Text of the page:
In almost every country and almost every business sector, women face additional barriers when pursuing a career. To reach the top they have to be tougher, smarter and braver than their male colleagues. What is perhaps even more challenging is believing in themselves in the first place. It’s difficult to imagine oneself in a position of authority if one doesn’t see anybody else like oneself in that position already. These six women have overcome the odds to achieve their dreams and build highly successful careers. Now they are visible role models for the next generation of ambitious women.
The undisputed most powerful woman in business anywhere in the world, General Motors CEO and chair Mary Barra first got into automobiles as a teenager, working as a mechanic to pay her way through college. Studying electrical engineering and business administration, she worked her way up to become vice president of Global Manufacturing Engineering, going on to hold equivalent positions in Global Human Resources and Global Product Development. In her current role she has focused heavily on technology and the advance of the driverless car. She also sits on the board of Disney and serves on the Business Council in Washington.
Janice Bryant Howroyd
The only black child in a North Carolina high school where her teacher told her she was only fit to be a slave, Janice Bryant Howroyd won a scholarship and earned a degree in English, going on to work for her brother-in-law at Billboard magazine. The skills, contacts and industry knowledge that she picked up within just a few months enabled her to launch her own business, the ACT-1 group, which delivers employment and HR solutions to leading businesses and now operates in 19 countries worldwide. Her success has led to senior roles with the Department of Labor, the Department of Commerce and the Trade Advisory Committee.
As a girl growing up in the remote community of Fort Chipewyan, Alta, Teara Fraser dreamed of becoming a pilot – but with limited access to funds, it seemed impossible. After a tough battle to get through training, she went on to fly for Hawkair and launch her own aerial survey business. Buying her own aircraft, she went on to set up Iskwew Air, based in Vancouver, connecting indigenous communities. By giving community members much easier access to international travel, she has opened up business opportunities in deprived areas. Her airline has also given a boost to tourism in the areas she serves, and she has big plans for expansion.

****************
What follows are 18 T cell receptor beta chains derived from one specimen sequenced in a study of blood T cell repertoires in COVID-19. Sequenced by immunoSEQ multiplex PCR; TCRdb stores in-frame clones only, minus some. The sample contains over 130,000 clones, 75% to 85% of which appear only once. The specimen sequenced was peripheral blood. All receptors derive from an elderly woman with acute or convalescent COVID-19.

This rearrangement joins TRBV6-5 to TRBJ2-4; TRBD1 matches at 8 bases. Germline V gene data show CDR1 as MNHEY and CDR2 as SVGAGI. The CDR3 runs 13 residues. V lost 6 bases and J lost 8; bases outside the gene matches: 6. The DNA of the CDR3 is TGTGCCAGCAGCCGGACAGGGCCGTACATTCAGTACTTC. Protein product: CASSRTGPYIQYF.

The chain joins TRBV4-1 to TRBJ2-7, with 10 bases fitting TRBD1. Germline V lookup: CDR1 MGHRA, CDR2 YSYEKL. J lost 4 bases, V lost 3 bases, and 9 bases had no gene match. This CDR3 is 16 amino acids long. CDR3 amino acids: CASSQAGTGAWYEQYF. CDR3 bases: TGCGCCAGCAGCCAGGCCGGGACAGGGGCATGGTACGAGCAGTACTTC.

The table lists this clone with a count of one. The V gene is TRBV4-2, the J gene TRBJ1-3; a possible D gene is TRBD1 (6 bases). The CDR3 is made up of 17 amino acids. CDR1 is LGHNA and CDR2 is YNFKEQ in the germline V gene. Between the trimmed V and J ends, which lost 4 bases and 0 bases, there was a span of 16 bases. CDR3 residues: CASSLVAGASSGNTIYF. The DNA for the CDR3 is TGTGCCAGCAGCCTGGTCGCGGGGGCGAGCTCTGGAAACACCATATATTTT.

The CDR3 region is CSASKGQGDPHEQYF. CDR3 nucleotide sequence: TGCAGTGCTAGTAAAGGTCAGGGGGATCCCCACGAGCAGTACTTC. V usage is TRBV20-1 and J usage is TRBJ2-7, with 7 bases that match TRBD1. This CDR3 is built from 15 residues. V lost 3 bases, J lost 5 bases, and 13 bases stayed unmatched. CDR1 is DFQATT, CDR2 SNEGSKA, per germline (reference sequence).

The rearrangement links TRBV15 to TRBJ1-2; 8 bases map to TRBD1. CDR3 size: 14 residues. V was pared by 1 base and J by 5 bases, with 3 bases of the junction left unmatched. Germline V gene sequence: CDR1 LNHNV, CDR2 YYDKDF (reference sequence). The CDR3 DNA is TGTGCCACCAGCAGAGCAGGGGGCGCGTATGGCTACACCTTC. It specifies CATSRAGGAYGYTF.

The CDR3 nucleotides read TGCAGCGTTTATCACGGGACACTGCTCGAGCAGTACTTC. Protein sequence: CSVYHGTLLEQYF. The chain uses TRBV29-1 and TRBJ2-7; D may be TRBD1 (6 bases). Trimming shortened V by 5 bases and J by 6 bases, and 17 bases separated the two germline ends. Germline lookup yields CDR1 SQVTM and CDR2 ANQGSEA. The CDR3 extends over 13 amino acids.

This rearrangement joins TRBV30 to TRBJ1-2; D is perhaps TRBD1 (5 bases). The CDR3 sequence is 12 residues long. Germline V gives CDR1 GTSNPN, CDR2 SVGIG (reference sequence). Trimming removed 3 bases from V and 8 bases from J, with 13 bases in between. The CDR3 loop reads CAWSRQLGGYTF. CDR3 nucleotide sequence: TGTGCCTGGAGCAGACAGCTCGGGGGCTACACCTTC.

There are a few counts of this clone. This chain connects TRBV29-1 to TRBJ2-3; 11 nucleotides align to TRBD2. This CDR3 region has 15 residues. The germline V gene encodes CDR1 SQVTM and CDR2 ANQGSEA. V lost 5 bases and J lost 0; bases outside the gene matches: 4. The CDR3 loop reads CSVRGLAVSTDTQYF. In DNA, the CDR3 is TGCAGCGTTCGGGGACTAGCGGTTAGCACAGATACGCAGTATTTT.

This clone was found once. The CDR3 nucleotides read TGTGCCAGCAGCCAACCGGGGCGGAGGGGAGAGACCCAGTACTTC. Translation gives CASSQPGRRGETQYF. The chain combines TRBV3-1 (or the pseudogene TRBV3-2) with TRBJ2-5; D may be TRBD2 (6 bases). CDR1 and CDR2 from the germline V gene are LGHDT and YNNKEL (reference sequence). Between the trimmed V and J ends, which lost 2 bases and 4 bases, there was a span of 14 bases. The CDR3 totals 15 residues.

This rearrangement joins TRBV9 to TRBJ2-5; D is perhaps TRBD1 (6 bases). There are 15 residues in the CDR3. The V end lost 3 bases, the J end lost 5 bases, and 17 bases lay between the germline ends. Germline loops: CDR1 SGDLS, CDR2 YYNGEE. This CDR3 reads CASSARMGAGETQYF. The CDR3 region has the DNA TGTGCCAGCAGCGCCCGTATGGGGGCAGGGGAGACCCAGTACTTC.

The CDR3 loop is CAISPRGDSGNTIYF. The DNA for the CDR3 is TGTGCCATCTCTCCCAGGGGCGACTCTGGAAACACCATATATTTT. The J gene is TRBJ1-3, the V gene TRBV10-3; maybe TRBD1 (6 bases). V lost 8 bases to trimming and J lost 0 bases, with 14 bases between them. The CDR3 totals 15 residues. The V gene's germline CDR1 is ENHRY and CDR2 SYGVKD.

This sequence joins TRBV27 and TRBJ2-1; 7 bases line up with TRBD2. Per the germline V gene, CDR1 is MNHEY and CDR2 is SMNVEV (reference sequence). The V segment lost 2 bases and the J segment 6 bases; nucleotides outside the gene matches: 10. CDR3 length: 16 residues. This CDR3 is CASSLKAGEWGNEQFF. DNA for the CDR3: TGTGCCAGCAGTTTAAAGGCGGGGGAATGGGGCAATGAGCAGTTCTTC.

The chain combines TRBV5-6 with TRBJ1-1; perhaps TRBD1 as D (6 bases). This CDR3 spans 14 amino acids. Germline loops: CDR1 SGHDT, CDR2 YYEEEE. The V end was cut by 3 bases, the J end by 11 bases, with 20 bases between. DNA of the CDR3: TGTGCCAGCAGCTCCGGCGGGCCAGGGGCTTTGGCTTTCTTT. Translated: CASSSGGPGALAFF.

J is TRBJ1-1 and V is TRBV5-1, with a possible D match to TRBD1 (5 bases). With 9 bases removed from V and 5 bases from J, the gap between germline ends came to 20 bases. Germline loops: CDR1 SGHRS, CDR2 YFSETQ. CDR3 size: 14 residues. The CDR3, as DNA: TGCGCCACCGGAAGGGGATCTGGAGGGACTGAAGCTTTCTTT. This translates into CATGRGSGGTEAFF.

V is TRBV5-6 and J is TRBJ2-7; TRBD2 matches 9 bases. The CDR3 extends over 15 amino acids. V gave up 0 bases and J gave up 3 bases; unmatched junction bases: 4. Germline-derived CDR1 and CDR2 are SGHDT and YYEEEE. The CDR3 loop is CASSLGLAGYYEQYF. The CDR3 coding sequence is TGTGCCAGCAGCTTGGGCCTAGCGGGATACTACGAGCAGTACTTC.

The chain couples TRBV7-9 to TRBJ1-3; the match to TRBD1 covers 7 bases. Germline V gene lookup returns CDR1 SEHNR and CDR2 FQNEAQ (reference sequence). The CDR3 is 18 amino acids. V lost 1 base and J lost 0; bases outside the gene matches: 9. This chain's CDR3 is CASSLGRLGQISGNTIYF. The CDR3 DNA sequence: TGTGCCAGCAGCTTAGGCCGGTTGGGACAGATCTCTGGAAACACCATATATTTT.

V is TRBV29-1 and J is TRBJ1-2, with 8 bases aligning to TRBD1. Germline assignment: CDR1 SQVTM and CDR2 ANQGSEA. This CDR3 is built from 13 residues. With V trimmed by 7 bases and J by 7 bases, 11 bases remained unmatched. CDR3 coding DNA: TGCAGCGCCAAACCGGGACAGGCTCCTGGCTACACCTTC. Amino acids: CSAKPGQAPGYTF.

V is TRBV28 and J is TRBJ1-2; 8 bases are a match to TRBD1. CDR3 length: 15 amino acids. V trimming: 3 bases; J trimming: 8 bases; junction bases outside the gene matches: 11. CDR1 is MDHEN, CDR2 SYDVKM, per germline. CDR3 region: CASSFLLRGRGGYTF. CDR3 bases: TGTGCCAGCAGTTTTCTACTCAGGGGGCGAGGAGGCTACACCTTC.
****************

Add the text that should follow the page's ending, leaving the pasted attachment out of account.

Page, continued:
Former chair of the UK’s Institute of Directors Lady Barbara Judge, who also spent a period as head of the country’s Atomic Energy Authority, credits her mother for setting her on the right path by pointing out that there’s more to life than marriage and children. She studied Medieval history and law and worked as a corporate lawyer until 1980 when President Carter appointed her to the Securities and Exchange Commission, where she made an impression by improving foreign trade links. She has since worked in pension protection and fraud prevention, invested heavily in the tech sector and lent her expertise to health-related charities.
Despite its image as a hyper-modern society. Japan still presents barriers to women who want to move into senior business roles. Miki Itô, who was inspired by the film Independence Day when she saw it as a teenager, beat the odds through sheer hard work and determination, getting a degree in aerospace engineering from Nihon University, working as a satellite engineer and going on to become president of Astroscale Japan, a company dedicated to clearing up junk in near Earth orbit to make it a safer place for satellites and space stations. Not concerned with coming across as feminine, she focused instead on her passion.
Wonya Y Lucas
A graduate in industrial engineering, Wonya Y Lucas had a natural talent for marketing but never expected to do much with it until her husband encouraged her to pursue an opening at the Weather Channel, which wasn’t seen as an exciting prospect at the time. Realizing that his interest in the channel stemmed from the emotional impact of weather, and that this also applied to its wider audience, she turned its fortunes around, making it the giant it is today. She went on to serve as executive vice president there before moving on to take an equivalent role at Discovery and subsequently become president and CEO of PBS Atlanta.
These women’s stories show that you don’t have to come from a rich family, know the right people or, indeed, be a man in order to build a successful career in business. There are many routes through which to do so. Their hard work and ambition has carried them all the way to the top.
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